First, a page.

The notion that visual laterality patterns may be attributable to attentional allocation rather than hemispheric specialisation was examined in three experiments. In Experiment I, high verbal ability subjects were found to be less lateralised on a letter name match task than low verbals. In Experiment II, stimulus probability was shown to affect laterality patterns for name but not for physical matches. Again, low verbals were affected more than highs. Experiment III produced results identical to those of Experiment II although, in the latter experiment, visual fields were defined vertically rather than horizontally from the midline. Together, these results support the following generalisations: (1) visual asymmetries have their locus in a post-perceptual information processing stage; (2) visual asymmetries may be altered by manipulating stimulus probability; (3) verbal ability differences in laterality may not reflect neuroanatomical differences but merely cognitive capacity and (4) it may be unnecessary to invoke differential hemispheric specialisation in order to account for visual lateral asymmetries.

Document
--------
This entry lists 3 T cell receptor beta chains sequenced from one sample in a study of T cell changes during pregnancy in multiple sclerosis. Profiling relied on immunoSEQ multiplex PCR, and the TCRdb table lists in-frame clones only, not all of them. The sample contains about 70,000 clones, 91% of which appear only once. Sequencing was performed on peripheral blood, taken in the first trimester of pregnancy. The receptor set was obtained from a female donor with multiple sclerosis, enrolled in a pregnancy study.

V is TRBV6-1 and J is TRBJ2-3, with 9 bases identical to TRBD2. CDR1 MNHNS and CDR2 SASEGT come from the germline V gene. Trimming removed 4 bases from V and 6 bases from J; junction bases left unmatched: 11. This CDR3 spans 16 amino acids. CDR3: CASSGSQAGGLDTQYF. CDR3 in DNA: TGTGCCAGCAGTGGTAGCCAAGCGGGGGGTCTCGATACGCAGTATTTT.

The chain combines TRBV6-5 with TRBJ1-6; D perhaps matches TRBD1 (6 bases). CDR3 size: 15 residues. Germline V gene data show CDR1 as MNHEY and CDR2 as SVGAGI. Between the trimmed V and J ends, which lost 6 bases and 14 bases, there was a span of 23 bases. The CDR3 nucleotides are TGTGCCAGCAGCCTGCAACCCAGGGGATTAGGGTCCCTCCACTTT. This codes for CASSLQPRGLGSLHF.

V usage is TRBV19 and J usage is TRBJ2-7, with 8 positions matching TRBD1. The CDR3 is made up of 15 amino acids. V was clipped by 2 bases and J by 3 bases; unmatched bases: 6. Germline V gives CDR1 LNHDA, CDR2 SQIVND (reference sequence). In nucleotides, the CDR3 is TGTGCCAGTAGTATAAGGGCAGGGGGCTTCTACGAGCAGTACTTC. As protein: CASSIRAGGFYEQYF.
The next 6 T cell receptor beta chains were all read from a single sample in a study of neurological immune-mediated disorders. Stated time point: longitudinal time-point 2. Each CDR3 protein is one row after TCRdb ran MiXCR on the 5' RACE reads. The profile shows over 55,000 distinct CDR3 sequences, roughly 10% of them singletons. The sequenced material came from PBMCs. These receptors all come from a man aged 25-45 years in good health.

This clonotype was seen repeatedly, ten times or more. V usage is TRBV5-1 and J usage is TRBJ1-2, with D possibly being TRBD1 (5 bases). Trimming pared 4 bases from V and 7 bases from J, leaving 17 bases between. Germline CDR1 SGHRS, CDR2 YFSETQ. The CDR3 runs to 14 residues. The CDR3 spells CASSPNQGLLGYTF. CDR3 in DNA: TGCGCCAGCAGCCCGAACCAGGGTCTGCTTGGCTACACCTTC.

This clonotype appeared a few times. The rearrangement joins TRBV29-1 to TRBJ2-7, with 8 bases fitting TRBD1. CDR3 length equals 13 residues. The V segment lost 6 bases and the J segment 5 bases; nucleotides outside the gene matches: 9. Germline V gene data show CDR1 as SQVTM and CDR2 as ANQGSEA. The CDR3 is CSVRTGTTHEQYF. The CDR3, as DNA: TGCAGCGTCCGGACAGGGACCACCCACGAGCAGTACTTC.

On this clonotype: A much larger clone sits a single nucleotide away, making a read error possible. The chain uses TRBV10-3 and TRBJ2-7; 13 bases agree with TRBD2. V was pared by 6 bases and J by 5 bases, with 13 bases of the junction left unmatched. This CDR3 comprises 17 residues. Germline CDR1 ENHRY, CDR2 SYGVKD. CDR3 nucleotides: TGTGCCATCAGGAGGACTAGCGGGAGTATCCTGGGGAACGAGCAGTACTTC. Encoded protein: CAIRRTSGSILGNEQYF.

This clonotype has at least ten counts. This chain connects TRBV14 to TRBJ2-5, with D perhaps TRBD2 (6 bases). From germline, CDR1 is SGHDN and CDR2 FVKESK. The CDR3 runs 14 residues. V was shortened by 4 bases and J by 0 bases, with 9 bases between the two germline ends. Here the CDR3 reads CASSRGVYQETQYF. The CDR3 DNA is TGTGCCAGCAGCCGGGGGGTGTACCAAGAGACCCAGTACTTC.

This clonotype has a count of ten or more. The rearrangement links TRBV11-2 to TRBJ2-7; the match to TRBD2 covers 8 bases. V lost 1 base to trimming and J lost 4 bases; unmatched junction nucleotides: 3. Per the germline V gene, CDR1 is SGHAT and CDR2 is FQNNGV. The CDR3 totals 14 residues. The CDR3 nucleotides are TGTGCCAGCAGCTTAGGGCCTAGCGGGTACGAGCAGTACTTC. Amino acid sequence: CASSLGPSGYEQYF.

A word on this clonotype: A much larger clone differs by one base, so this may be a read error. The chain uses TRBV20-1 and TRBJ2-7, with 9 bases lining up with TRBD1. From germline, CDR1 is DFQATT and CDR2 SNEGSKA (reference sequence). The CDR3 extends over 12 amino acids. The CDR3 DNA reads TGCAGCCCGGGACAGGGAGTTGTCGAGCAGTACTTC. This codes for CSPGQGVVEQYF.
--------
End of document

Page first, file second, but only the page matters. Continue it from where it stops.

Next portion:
|Number of pages||17|
|Journal||The Quarterly Journal of Experimental Psychology Section A|
|Publication status||Published - 1 Feb 1982|